Jordan Hall, despite being situated as the windowless inner kernel of the New England Conservatory, fills with the lightness of summer when students are away. Summer concerts there carry jovial and convivial feelings when audiences bring the warmth of the day in with them as they attend whatever festival might be hosting distinguished musicians. Such was the energy in the hallowed, if slightly empty feeling, hall on Wednesday when Robert Levin presented a solo performance for the 14th-annual Boston Guitar Fest. Hosted at NEC, the festival features educational opportunities for all ages, competitions for students, and faculty concerts throughout the length of the festival.
Artistic Director Eliot Fisk and his daughter Raquel, who had studied with Levin at the Mozarteum in Salzburg introduced him. After Fisk’s tribute to the artist and scholar “whose playing is an education” Levin leaned into this anticipatory sentiment when he announced caveats that, since the program was centered on improvisation, he would “make stuff up” on the repeats of the Bach and Mozart — a claim that left the audience titillated.
In J.S. Bach’s fraught and searching A Minor Partita BWV 827, Levin met the fact that it is the only partita comprising seven movements with an energized grand sweep that carried both pianist and audience through the entire suite. This thrust could sometimes verge on urgency that we noticed even in the page turns as well as a grandiose gesture on the piece’s final note. While one appreciates the vigor with which Levin drew the partita, perhaps the arc would not have suffered if he had taken slightly gentler tempi in the Allemande and Sarabande particularly. The 50-60 people in the hall left much exposed wood, which resulted in the room being rather live. Because of this, the passages of the faster movements sometimes suffered from excess reverb. The triumphant closing Scherzo and Gigue constituted Levin’s nod to the guitarists in the audience as he strummed the left hand of the Scherzo. The Gigue had the most lively dance quality of all the movements and it was here that Levin’s forward energy proved most accommodating.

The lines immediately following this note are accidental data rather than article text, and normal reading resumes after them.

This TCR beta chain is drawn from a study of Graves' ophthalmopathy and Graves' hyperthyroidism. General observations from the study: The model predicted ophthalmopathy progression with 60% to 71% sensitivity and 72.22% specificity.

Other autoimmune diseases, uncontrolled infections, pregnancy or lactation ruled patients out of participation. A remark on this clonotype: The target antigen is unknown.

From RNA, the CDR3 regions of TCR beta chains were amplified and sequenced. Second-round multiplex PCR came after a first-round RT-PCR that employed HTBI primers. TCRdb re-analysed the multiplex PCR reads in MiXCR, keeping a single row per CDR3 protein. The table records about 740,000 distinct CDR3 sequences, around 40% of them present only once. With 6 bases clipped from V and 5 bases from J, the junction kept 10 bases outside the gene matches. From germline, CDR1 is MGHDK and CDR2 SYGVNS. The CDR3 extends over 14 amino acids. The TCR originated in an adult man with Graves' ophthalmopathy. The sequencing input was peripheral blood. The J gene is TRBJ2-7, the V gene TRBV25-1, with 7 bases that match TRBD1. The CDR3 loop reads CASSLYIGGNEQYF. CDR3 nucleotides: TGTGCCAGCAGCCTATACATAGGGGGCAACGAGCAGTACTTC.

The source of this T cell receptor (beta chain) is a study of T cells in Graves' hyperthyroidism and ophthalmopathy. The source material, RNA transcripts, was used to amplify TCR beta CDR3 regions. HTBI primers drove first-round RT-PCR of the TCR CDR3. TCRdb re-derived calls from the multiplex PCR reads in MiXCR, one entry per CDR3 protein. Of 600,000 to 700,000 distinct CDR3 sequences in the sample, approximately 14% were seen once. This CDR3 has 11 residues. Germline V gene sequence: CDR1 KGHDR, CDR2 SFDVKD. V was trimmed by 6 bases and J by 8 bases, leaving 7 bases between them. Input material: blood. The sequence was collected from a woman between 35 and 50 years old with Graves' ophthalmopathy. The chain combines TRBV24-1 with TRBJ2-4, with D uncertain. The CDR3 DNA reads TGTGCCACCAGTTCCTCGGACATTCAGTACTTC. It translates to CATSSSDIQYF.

To general delight, Levin announced at the close of the partita that he would improvise a modulating prelude to transition from the A minor Bach to the G major Mozart variations which followed. The K. 455 variations on Gluck’s “Unser dummer Pöbel meint” showed Levin at his most brilliant, as he matched Mozart not only in pianistically joyful virtuosity, but in wit as well. As Levin performed them, the clunky octaves of the theme perfectly captured the perhaps less than flattering opinion that Mozart had of Gluck’s melody. Levin’s brilliantly spirited playing of the variations that followed sparkled in contrast with the theme presentation. In the adagio 10th variation, one felt what could be called a large tempo for the first time in the program. This gave Levin the space to weave his marvelous way through every ornament, marrying sincerity of style with dazzling ingenuity that only the finest musicians can bring.
A six to eight minute “spontaneous” improvisation by the multi-talented keyboardist on a theme of John Dowland (another nod to the hosting festival) closed the show. In the improvisation, one recognized the typically Mozartean variation techniques of sending a melody’s call and answer between the soprano and bass registers, changing modes rather freely, and providing a cadenza before the final return. While the final improvisation on Dowland amply entertained and impressed, the freshness inherent in all improvisation might have blossomed more fully if the improvised portions had simply arrived without explanation.
Levin filled the room with the exciting shared feeling that one is witnessing a voracious musical mind. It is hard to think of a festival in which a Robert Levin performance would not be a significant event and as the grateful audience of GuitarFest attendees filtered out of the Jordan Hall, it was now the bright and convivial spirit fostered within the kernel of the New England Conservatory that permeated into the cool June evening.
Pierre-Nicolas B. Colombat is a pianist, writer, and concert organizer. Having studied at BU and NEC, he endeavors to connect local musicians through concerts, essays, a podcast, and founding the Boston Community Studio Class.